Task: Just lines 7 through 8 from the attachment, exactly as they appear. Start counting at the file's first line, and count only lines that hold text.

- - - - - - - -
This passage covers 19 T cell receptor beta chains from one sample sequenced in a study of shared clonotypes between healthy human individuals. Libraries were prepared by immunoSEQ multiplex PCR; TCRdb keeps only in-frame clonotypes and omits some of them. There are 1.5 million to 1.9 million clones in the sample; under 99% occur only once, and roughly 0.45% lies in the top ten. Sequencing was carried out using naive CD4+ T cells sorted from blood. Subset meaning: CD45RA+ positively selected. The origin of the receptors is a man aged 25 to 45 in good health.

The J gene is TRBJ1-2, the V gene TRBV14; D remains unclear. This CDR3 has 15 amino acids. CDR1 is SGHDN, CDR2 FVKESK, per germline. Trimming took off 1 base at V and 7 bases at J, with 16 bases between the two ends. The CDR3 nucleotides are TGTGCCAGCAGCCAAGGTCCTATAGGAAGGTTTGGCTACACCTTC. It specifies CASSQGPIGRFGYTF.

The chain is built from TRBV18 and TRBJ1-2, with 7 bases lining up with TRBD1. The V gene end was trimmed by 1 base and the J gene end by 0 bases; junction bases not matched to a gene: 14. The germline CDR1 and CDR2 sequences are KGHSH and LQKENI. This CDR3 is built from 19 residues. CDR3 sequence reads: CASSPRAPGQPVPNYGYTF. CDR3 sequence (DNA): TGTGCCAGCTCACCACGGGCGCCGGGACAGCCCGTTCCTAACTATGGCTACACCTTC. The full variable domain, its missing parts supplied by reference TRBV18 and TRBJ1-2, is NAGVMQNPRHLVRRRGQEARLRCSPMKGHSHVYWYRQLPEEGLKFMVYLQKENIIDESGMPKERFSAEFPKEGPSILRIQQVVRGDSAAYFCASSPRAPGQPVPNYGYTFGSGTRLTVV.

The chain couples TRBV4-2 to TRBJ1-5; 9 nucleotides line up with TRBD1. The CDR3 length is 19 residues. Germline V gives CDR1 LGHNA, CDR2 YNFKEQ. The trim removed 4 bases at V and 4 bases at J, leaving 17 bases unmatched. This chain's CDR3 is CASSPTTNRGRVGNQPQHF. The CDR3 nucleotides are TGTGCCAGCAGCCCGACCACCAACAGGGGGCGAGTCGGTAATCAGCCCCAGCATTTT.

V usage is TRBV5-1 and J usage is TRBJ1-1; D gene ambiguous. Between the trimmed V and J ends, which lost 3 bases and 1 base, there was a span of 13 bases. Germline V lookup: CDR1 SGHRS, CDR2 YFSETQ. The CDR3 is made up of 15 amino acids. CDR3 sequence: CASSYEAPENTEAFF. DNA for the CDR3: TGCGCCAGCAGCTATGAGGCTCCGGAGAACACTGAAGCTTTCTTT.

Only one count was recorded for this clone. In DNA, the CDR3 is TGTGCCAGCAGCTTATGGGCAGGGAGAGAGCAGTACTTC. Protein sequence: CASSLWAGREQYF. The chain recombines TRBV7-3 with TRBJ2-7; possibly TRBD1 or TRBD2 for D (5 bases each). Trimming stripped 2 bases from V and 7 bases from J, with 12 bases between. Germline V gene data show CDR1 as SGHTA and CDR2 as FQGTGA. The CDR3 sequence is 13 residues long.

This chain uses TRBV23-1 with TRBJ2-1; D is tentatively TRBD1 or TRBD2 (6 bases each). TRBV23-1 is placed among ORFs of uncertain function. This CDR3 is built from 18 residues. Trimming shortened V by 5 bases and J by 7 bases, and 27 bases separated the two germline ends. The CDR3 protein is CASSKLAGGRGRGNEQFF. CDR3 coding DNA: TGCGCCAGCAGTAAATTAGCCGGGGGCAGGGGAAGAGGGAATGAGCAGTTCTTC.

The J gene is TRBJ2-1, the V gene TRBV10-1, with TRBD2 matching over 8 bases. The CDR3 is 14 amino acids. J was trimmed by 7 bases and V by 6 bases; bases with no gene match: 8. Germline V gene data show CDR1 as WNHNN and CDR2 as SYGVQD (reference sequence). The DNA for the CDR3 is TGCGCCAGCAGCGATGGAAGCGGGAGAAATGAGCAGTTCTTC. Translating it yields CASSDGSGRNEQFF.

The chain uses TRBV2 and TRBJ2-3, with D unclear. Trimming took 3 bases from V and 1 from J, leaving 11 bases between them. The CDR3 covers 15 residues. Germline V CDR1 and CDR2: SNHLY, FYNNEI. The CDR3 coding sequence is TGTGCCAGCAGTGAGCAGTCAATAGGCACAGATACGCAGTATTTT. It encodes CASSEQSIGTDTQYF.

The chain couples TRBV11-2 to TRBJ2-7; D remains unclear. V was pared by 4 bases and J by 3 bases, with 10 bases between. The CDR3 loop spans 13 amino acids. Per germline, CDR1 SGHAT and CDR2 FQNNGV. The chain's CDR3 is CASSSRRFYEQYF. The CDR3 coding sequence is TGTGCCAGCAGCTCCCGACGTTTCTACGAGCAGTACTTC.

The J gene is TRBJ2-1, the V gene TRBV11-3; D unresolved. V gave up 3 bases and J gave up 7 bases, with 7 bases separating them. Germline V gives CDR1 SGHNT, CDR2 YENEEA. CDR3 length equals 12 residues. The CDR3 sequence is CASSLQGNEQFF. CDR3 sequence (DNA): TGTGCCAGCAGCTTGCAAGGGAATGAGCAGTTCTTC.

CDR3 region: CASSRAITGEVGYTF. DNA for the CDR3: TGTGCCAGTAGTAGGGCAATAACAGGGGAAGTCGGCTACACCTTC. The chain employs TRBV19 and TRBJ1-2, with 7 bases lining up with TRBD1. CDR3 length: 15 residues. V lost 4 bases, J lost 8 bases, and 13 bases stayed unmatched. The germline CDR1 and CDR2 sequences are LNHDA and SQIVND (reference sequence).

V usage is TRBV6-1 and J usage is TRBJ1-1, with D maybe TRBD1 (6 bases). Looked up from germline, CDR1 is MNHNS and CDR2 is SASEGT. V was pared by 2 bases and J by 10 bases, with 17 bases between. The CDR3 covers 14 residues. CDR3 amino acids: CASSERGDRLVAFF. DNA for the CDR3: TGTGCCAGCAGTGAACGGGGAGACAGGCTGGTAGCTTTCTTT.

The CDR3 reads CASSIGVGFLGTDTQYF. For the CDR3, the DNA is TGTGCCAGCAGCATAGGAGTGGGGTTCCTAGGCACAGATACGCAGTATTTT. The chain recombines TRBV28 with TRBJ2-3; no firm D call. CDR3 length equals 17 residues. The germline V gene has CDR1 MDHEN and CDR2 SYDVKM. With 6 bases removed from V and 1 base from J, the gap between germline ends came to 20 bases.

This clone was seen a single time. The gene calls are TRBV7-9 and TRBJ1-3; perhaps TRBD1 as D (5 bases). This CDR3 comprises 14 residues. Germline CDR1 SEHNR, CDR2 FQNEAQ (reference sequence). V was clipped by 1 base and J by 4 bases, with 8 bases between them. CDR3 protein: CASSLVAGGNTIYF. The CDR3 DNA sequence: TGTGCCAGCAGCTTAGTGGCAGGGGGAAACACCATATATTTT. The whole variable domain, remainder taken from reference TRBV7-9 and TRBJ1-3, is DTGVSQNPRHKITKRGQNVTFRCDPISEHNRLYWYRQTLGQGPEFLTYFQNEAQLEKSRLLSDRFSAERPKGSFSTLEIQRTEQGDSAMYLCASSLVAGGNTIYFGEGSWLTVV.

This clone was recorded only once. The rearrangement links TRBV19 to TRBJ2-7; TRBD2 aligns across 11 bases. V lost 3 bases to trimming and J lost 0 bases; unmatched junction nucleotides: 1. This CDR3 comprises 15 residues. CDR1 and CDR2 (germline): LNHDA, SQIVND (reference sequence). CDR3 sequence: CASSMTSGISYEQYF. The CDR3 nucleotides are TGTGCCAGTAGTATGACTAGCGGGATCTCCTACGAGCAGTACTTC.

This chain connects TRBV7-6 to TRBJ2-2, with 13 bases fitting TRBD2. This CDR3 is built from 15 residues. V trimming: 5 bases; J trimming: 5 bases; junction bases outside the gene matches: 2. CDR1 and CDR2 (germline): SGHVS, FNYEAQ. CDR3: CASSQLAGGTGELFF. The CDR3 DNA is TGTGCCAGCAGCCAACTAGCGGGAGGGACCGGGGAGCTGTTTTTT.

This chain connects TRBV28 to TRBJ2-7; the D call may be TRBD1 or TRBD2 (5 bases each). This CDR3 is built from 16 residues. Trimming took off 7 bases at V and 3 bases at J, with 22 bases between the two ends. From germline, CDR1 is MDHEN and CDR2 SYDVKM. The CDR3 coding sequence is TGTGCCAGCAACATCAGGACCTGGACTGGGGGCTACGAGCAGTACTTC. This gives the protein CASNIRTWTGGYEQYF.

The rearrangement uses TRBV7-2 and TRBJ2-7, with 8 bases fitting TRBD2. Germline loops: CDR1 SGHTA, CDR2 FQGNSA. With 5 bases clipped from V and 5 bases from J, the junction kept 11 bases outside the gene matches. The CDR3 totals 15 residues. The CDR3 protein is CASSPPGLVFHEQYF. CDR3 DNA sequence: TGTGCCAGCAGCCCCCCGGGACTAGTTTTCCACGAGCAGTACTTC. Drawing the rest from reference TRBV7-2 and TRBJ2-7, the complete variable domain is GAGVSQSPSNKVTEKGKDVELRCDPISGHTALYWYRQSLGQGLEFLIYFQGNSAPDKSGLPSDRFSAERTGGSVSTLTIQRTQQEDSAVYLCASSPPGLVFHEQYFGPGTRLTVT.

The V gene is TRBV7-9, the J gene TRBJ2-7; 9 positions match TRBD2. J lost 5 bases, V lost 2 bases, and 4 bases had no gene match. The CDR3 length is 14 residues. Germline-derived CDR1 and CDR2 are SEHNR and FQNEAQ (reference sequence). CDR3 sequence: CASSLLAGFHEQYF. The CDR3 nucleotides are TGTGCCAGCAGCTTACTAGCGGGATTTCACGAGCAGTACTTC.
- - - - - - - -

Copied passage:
This chain uses TRBV23-1 with TRBJ2-1; D is tentatively TRBD1 or TRBD2 (6 bases each). TRBV23-1 is placed among ORFs of uncertain function. This CDR3 is built from 18 residues. Trimming shortened V by 5 bases and J by 7 bases, and 27 bases separated the two germline ends. The CDR3 protein is CASSKLAGGRGRGNEQFF. CDR3 coding DNA: TGCGCCAGCAGTAAATTAGCCGGGGGCAGGGGAAGAGGGAATGAGCAGTTCTTC.

The J gene is TRBJ2-1, the V gene TRBV10-1, with TRBD2 matching over 8 bases. The CDR3 is 14 amino acids. J was trimmed by 7 bases and V by 6 bases; bases with no gene match: 8. Germline V gene data show CDR1 as WNHNN and CDR2 as SYGVQD (reference sequence). The DNA for the CDR3 is TGCGCCAGCAGCGATGGAAGCGGGAGAAATGAGCAGTTCTTC. Translating it yields CASSDGSGRNEQFF.